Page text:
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 Post subject: Re: DIY video digitizer & scandoubler
PostPosted: Thu Feb 12, 2015 12:53 am 



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marqs,

The video from SNES has one less pixel every other field. This reduces composite video artefacts apparently. The NES does it too (both graphics systems were developed by the same company), though maybe not the Playchoice.

A good video game oriented scaler should be able to recover from a slightly mistimed pulse very quickly, ideally on the next line.

Also, only the leading edge of a sync pulse is used for timing. The trailing edge should be ignored.


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 Post subject: Re: DIY video digitizer & scandoubler
PostPosted: Thu Feb 12, 2015 5:41 pm 


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viletim wrote:
marqs,

The video from SNES has one less pixel every other field. This reduces composite video artefacts apparently. The NES does it too (both graphics systems were developed by the same company), though maybe not the Playchoice.

A good video game oriented scaler should be able to recover from a slightly mistimed pulse very quickly, ideally on the next line.

Also, only the leading edge of a sync pulse is used for timing. The trailing edge should be ignored.

Thanks for the info!

That probably explains why the issue only occurs with SNES, especially if Playchoice generates "normal" sync.

The video digitizer IC I'm using (TVP7002) has a register for adjusting line length tolerance, but perhaps it won't help if the missing pixel occurs during coast - I've tried increasing the tolerance and it didn't help by itself in this case. Luckily, reducing the coast duration did the trick and fixed the sync.

Unfortunately, there no setting to select which sync edge is used as the PLL reference. The chip is likely not designed with non-standard video signals in mind, but overall I'm quite satified with its operation and the amount of settings to tweak. The only major 'bug' I've noticed so far is the handling of noninterlaced signals which always indicate odd-field, but it seems that neither ADV7441A inside Framemeister handles that correctly.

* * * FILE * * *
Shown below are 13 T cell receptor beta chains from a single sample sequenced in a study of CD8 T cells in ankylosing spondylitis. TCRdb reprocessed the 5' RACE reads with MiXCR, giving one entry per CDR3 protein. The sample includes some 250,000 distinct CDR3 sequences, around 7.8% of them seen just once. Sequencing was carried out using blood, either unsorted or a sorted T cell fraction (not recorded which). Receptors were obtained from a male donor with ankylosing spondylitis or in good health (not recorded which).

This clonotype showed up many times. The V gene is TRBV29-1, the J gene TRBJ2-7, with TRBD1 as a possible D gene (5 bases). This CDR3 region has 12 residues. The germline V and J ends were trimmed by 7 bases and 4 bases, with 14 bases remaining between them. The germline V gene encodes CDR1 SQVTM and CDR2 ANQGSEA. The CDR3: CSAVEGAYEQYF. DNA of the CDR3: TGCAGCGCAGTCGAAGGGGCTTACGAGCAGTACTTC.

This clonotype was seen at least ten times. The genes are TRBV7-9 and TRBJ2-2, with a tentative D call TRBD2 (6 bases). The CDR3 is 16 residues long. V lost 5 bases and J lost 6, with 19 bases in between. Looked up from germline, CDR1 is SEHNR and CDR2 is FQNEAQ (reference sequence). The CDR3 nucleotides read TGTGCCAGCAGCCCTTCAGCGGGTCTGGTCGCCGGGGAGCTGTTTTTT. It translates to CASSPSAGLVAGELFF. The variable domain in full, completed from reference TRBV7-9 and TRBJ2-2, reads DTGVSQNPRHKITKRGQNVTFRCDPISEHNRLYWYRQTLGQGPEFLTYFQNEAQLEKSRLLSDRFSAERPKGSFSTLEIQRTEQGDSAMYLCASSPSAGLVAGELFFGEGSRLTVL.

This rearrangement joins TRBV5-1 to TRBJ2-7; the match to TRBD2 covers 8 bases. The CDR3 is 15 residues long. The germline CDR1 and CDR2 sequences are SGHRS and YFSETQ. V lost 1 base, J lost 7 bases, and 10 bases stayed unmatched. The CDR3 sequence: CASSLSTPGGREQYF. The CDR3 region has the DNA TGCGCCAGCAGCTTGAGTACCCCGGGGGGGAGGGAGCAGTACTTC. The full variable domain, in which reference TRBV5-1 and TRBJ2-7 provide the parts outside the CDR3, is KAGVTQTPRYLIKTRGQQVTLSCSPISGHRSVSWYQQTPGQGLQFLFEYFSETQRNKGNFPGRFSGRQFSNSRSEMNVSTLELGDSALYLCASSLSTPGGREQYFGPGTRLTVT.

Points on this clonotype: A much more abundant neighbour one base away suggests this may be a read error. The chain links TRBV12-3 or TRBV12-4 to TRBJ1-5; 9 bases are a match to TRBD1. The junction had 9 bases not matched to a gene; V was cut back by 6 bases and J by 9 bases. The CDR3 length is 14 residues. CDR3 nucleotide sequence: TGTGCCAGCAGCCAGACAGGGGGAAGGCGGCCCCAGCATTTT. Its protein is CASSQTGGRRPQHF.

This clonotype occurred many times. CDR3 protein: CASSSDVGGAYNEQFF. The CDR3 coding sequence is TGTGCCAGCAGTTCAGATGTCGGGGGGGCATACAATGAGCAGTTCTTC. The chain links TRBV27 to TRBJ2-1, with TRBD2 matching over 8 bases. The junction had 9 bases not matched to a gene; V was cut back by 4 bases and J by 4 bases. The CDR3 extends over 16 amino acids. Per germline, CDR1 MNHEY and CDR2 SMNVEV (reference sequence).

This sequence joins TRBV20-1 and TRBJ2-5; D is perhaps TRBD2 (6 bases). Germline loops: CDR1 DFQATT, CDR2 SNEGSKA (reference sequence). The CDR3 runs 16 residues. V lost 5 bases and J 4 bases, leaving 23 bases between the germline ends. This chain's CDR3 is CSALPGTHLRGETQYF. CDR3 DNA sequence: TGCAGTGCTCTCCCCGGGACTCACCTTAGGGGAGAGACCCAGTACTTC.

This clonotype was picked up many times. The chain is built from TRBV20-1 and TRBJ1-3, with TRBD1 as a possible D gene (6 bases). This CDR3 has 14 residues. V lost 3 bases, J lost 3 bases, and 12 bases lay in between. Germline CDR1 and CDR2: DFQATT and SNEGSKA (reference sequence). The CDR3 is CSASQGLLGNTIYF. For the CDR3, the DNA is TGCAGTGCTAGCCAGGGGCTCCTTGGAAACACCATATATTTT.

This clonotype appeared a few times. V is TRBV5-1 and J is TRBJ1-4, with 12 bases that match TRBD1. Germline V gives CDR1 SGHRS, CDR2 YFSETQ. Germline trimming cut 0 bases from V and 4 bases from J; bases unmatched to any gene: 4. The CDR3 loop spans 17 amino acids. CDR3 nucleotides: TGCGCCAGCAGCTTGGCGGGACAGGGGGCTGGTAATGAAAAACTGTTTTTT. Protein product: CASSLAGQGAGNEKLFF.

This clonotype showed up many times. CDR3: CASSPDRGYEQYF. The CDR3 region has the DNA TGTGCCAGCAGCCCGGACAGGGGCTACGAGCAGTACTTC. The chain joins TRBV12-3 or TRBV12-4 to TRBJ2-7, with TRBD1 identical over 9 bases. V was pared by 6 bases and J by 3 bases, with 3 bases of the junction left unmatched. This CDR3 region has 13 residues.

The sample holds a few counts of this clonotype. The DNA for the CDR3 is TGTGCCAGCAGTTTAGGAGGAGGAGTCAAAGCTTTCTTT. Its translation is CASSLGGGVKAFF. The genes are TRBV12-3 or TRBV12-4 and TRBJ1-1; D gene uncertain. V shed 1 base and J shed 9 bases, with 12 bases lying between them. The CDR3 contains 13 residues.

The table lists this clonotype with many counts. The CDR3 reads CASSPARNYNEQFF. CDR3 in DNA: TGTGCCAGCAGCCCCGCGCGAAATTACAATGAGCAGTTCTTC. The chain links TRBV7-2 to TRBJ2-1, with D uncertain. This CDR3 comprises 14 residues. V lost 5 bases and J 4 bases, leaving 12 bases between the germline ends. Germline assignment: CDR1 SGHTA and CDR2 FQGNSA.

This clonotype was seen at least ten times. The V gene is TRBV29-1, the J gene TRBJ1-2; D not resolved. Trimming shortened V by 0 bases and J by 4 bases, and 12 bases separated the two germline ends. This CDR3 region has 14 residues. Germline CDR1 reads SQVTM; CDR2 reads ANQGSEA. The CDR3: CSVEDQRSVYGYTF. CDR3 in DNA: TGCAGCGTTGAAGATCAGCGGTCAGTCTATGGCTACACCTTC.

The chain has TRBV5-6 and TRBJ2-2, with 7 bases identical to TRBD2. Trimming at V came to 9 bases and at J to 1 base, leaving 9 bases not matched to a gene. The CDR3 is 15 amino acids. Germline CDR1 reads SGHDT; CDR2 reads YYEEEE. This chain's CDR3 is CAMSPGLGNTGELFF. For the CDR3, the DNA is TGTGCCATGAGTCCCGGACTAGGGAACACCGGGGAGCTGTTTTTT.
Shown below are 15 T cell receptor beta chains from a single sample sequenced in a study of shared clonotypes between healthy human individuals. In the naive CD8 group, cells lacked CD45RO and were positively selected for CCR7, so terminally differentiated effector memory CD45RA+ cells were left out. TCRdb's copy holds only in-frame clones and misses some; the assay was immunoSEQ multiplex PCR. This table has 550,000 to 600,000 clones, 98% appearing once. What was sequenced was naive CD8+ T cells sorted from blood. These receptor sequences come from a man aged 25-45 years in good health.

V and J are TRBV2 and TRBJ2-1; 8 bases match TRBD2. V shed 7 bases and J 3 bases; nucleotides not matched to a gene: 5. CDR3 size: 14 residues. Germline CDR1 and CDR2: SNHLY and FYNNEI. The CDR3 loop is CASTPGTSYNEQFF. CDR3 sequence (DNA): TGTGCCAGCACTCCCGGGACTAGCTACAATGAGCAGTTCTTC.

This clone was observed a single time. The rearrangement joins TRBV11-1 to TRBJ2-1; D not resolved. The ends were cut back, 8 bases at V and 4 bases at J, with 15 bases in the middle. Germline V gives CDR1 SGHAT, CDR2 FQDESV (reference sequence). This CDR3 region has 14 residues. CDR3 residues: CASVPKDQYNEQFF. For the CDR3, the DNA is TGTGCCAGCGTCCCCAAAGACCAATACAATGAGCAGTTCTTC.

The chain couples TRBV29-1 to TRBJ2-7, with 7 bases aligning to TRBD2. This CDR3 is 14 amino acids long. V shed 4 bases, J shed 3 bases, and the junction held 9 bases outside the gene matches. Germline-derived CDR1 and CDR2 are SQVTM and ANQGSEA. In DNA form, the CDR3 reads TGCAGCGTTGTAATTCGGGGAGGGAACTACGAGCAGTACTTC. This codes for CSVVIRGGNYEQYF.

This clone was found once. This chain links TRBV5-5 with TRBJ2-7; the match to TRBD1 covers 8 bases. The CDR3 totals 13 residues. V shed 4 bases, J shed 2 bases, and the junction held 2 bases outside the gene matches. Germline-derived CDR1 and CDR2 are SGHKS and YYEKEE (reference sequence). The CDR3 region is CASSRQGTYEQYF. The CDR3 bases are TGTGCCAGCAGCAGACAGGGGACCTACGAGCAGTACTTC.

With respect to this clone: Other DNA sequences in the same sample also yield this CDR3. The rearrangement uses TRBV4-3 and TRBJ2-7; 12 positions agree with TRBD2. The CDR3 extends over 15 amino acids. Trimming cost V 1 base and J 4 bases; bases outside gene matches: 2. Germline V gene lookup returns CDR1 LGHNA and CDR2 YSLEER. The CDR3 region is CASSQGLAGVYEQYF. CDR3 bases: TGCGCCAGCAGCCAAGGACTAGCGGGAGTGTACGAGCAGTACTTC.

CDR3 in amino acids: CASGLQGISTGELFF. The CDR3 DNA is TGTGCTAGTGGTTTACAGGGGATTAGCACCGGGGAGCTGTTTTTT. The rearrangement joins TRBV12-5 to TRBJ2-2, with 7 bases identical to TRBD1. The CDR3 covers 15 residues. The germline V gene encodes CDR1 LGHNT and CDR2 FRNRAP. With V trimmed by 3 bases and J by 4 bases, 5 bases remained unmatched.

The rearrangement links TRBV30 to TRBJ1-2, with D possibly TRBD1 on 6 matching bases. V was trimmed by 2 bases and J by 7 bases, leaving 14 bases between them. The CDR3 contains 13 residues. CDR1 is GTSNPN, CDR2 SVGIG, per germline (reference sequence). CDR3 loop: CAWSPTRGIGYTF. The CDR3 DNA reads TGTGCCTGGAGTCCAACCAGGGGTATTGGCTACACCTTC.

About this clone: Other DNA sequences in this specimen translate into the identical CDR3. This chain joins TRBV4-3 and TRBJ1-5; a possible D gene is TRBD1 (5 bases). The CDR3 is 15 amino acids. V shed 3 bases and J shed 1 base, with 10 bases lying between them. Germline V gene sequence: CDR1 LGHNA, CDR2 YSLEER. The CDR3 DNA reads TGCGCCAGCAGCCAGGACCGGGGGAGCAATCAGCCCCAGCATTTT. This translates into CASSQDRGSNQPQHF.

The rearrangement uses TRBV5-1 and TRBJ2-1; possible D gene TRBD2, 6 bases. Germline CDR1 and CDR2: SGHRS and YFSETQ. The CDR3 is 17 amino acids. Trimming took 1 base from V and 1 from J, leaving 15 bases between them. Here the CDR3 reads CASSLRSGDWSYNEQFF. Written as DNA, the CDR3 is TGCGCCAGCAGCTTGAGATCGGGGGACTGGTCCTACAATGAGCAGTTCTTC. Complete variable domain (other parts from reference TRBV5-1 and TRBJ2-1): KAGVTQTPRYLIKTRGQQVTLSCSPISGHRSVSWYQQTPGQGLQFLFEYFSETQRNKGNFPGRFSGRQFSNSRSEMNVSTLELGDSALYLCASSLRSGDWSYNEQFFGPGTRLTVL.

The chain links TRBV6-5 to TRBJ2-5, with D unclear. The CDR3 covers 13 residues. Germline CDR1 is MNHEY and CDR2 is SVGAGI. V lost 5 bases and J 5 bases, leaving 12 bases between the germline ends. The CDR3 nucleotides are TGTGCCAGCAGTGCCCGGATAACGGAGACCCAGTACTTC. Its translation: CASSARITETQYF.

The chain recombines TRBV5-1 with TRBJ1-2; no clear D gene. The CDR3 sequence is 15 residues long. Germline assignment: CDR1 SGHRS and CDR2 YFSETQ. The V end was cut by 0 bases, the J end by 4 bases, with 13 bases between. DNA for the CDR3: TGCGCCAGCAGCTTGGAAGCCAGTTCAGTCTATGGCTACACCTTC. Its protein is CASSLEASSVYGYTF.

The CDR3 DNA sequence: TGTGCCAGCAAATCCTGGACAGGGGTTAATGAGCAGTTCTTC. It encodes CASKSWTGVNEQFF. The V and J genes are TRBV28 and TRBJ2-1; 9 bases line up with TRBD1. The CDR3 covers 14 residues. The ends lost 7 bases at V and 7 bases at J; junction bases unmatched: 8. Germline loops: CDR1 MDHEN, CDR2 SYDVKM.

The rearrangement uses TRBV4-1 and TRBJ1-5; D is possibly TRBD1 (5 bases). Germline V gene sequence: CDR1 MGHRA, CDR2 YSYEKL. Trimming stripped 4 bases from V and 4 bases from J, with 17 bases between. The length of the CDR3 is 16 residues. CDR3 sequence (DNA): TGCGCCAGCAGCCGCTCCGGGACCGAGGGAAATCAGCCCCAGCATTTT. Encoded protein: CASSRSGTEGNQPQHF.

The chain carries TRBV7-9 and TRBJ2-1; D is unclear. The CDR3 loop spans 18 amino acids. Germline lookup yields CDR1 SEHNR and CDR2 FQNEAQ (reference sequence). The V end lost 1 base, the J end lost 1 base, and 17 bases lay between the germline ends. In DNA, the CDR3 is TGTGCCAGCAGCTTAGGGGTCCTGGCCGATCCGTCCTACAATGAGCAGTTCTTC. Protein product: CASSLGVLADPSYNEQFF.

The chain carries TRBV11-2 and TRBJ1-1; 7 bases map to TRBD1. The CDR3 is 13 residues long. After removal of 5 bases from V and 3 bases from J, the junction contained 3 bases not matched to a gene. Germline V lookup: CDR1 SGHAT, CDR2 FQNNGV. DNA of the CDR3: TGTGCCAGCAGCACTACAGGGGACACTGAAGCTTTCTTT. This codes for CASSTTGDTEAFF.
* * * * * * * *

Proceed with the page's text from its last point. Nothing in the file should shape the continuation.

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 Post subject: Re: DIY video digitizer & scandoubler
PostPosted: Mon Feb 16, 2015 7:45 pm 


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The design files of the current board are now public and available here. They may be helpful for anyone with DE2-115 or similar FPGA board and interested in building a video scan converter. I'd be also interested to hear comments about the current design (rtl, software, pcb etc.) before finishing the pcb for follow-up standalone board.


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 Post subject: Re: DIY video digitizer & scandoubler
PostPosted: Mon Feb 16, 2015 9:00 pm 



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marqs wrote:
The design files of the current board are now public and available here. They may be helpful for anyone with DE2-115 or similar FPGA board and interested in building a video scan converter. I'd be also interested to hear comments about the current design (rtl, software, pcb etc.) before finishing the pcb for follow-up standalone board.


Any idea for a rough target price for standalone? Looking at considerably more than an xrgb-mini for the dev board alone is a bit intimidating!


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 Post subject: Re: DIY video digitizer & scandoubler
PostPosted: Mon Feb 16, 2015 10:12 pm 


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fluxcore wrote:
marqs wrote:
The design files of the current board are now public and available here. They may be helpful for anyone with DE2-115 or similar FPGA board and interested in building a video scan converter. I'd be also interested to hear comments about the current design (rtl, software, pcb etc.) before finishing the pcb for follow-up standalone board.


Any idea for a rough target price for standalone? Looking at considerably more than an xrgb-mini for the dev board alone is a bit intimidating!

I wouldn't expect anyone to buy a dev board just for this, but there are also cheaper boards for which the design could be easily converted. For example, Cyclone V GX Starter Kit is "only" $179 and it has newer FPGA and on-board HDMI transmitter.

As for the standalone, it's still hard to give an estimate. Considering that the required extra ICs are not that expensive, I'd guess that you could buy all the necessary parts for yourself with around $50, plus perhaps $30 for the PCB. The prices would naturally go down with higher quantities, so if several people were interested building one, ordering the components and PCBs in a larger batch would be beneficial.


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 Post subject: Re: DIY video digitizer & scandoubler
PostPosted: Mon Feb 16, 2015 10:48 pm 


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Super cool! :D